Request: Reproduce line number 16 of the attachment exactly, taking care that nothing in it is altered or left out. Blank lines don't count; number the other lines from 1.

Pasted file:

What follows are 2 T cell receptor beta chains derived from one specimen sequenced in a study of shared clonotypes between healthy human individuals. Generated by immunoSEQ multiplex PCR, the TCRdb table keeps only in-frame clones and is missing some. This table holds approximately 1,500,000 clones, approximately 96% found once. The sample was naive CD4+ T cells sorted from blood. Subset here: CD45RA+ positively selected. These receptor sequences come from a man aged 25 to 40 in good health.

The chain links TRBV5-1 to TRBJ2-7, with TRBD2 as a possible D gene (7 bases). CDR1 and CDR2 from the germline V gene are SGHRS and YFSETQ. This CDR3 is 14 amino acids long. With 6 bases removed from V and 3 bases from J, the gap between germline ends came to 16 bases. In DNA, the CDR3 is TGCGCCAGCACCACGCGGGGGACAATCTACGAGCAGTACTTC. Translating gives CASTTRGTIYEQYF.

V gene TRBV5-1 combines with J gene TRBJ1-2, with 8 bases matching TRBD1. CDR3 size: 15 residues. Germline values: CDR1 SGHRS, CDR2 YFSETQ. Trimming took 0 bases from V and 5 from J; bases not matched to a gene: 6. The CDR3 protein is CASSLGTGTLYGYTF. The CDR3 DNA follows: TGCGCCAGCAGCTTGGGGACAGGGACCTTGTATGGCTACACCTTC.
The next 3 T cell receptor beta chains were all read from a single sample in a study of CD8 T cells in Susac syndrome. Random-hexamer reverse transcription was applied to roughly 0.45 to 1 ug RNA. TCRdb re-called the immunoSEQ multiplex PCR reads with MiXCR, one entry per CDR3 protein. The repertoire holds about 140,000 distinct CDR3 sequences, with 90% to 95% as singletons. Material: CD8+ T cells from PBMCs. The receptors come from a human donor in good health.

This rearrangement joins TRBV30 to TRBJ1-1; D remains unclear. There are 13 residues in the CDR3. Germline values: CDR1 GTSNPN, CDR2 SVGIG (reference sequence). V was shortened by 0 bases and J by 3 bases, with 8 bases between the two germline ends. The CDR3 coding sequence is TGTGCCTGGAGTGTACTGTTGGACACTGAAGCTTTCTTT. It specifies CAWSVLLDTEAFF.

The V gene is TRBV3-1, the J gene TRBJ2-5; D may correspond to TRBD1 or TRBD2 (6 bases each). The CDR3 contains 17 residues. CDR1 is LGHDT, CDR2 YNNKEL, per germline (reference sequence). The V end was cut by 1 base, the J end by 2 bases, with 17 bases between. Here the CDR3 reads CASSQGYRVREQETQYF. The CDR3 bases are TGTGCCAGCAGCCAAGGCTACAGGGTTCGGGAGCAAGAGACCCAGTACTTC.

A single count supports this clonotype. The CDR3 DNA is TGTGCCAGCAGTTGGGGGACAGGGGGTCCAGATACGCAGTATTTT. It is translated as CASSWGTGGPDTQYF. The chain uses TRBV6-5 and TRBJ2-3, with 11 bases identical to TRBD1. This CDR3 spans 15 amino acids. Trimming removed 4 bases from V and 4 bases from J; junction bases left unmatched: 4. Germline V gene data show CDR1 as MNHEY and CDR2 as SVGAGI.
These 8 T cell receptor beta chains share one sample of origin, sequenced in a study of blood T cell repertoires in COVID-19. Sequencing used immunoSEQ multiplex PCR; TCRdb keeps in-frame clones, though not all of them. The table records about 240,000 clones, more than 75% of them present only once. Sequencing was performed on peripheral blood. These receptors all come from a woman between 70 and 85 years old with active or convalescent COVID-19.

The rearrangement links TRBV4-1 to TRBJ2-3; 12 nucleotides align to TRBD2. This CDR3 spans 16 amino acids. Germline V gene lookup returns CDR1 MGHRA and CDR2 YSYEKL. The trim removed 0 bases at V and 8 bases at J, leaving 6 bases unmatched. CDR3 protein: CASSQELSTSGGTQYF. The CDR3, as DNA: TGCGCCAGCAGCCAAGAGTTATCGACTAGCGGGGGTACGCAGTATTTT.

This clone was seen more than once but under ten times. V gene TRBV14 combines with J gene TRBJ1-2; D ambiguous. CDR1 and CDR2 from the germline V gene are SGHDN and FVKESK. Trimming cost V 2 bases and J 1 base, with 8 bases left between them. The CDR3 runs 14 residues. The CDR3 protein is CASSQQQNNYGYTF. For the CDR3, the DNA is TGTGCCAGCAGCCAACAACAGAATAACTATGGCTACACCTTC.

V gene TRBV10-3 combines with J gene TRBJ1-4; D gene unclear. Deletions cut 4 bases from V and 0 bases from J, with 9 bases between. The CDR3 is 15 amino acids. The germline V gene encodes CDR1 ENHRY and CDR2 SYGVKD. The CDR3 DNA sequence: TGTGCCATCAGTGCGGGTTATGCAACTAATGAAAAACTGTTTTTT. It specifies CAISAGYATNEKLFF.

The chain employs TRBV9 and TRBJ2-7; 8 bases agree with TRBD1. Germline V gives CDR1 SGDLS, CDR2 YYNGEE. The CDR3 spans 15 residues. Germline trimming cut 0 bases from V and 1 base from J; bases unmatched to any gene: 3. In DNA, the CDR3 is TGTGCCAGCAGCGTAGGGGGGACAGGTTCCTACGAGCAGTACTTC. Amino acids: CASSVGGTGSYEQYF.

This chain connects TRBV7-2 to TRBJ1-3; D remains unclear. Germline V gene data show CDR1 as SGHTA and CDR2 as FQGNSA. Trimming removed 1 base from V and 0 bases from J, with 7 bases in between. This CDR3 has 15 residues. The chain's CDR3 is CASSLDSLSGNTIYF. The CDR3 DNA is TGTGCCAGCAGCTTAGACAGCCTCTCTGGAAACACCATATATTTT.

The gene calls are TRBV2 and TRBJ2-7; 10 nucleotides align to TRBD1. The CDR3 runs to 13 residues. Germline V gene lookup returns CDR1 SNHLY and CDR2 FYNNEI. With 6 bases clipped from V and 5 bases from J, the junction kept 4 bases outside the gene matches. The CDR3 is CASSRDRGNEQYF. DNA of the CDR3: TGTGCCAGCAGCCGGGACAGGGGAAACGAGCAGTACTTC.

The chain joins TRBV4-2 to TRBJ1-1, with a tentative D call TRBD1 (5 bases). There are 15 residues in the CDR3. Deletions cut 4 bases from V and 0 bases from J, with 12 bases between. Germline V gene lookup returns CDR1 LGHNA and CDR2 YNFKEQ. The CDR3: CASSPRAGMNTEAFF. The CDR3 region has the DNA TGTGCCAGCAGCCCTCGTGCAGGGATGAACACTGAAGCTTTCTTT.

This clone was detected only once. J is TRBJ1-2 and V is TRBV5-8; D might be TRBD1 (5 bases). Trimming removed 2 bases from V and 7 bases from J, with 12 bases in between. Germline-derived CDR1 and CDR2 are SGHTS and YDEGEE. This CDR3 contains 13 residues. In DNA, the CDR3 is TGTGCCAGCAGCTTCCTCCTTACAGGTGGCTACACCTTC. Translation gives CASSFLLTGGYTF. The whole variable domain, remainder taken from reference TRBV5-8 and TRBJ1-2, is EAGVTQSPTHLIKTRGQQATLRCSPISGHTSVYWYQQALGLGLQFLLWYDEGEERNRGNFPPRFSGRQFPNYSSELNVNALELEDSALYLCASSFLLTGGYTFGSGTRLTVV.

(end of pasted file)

This clone was detected only once. J is TRBJ1-2 and V is TRBV5-8; D might be TRBD1 (5 bases). Trimming removed 2 bases from V and 7 bases from J, with 12 bases in between. Germline-derived CDR1 and CDR2 are SGHTS and YDEGEE. This CDR3 contains 13 residues. In DNA, the CDR3 is TGTGCCAGCAGCTTCCTCCTTACAGGTGGCTACACCTTC. Translation gives CASSFLLTGGYTF. The whole variable domain, remainder taken from reference TRBV5-8 and TRBJ1-2, is EAGVTQSPTHLIKTRGQQATLRCSPISGHTSVYWYQQALGLGLQFLLWYDEGEERNRGNFPPRFSGRQFPNYSSELNVNALELEDSALYLCASSFLLTGGYTFGSGTRLTVV.